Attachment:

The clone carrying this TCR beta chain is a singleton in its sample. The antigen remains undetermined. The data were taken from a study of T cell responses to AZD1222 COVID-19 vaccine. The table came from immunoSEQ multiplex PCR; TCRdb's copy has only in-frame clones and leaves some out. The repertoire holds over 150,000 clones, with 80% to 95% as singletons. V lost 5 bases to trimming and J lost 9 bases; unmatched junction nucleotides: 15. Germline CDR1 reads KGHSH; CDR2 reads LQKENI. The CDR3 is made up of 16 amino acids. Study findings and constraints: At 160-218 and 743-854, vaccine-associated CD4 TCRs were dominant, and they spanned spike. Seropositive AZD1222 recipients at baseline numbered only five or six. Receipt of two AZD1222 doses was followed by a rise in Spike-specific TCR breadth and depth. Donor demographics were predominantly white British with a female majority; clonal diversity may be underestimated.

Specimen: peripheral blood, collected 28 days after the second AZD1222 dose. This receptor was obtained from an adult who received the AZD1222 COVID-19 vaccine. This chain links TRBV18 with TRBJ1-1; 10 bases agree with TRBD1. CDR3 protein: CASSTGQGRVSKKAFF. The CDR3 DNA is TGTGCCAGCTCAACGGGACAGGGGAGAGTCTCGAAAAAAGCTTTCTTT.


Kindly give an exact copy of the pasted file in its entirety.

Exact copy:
The clone carrying this TCR beta chain is a singleton in its sample. The antigen remains undetermined. The data were taken from a study of T cell responses to AZD1222 COVID-19 vaccine. The table came from immunoSEQ multiplex PCR; TCRdb's copy has only in-frame clones and leaves some out. The repertoire holds over 150,000 clones, with 80% to 95% as singletons. V lost 5 bases to trimming and J lost 9 bases; unmatched junction nucleotides: 15. Germline CDR1 reads KGHSH; CDR2 reads LQKENI. The CDR3 is made up of 16 amino acids. Study findings and constraints: At 160-218 and 743-854, vaccine-associated CD4 TCRs were dominant, and they spanned spike. Seropositive AZD1222 recipients at baseline numbered only five or six. Receipt of two AZD1222 doses was followed by a rise in Spike-specific TCR breadth and depth. Donor demographics were predominantly white British with a female majority; clonal diversity may be underestimated.

Specimen: peripheral blood, collected 28 days after the second AZD1222 dose. This receptor was obtained from an adult who received the AZD1222 COVID-19 vaccine. This chain links TRBV18 with TRBJ1-1; 10 bases agree with TRBD1. CDR3 protein: CASSTGQGRVSKKAFF. The CDR3 DNA is TGTGCCAGCTCAACGGGACAGGGGAGAGTCTCGAAAAAAGCTTTCTTT.